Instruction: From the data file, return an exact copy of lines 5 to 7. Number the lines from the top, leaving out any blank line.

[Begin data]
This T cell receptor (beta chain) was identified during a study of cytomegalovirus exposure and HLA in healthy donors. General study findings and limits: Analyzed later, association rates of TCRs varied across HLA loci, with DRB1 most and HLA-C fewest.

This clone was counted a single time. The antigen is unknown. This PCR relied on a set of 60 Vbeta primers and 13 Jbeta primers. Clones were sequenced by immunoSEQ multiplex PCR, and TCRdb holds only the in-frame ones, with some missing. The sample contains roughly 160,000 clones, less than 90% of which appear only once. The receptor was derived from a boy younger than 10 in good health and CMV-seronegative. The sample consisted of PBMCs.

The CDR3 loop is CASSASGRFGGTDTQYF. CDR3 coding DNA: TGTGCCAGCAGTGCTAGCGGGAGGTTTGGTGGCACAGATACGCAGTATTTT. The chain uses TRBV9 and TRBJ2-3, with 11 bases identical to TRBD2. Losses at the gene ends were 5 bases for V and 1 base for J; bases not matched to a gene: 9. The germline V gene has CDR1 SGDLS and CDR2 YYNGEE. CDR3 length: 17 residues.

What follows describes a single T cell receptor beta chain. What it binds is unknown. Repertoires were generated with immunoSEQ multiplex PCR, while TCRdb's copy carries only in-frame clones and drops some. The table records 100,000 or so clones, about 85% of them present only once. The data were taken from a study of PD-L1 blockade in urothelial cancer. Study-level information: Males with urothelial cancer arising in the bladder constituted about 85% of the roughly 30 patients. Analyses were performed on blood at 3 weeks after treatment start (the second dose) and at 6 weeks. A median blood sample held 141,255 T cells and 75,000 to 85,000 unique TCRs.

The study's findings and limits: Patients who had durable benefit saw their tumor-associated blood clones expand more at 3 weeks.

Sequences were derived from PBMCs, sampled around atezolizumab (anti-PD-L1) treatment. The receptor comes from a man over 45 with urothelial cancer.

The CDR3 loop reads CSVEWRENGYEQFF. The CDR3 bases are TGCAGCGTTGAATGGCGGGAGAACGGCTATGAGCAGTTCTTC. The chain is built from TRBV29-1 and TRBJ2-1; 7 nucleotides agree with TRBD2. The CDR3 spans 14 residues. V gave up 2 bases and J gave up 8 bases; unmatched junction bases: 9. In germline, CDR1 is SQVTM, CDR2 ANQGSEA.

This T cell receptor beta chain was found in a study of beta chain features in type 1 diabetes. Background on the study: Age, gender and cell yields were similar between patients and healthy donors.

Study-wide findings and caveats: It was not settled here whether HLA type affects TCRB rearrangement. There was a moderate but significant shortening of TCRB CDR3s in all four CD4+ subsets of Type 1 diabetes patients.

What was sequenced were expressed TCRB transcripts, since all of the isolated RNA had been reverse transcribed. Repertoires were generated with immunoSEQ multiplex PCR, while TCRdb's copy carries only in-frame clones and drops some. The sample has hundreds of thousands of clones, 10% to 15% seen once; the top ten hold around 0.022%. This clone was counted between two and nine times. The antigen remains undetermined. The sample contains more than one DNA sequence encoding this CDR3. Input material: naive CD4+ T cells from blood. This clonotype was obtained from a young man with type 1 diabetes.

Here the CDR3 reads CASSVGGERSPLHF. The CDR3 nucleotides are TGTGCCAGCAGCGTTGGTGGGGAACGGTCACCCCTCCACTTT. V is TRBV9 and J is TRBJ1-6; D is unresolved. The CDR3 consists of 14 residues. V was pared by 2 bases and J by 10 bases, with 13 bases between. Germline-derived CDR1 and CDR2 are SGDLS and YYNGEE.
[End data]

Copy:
The study's findings and limits: Patients who had durable benefit saw their tumor-associated blood clones expand more at 3 weeks.

Sequences were derived from PBMCs, sampled around atezolizumab (anti-PD-L1) treatment. The receptor comes from a man over 45 with urothelial cancer.

The CDR3 loop reads CSVEWRENGYEQFF. The CDR3 bases are TGCAGCGTTGAATGGCGGGAGAACGGCTATGAGCAGTTCTTC. The chain is built from TRBV29-1 and TRBJ2-1; 7 nucleotides agree with TRBD2. The CDR3 spans 14 residues. V gave up 2 bases and J gave up 8 bases; unmatched junction bases: 9. In germline, CDR1 is SQVTM, CDR2 ANQGSEA.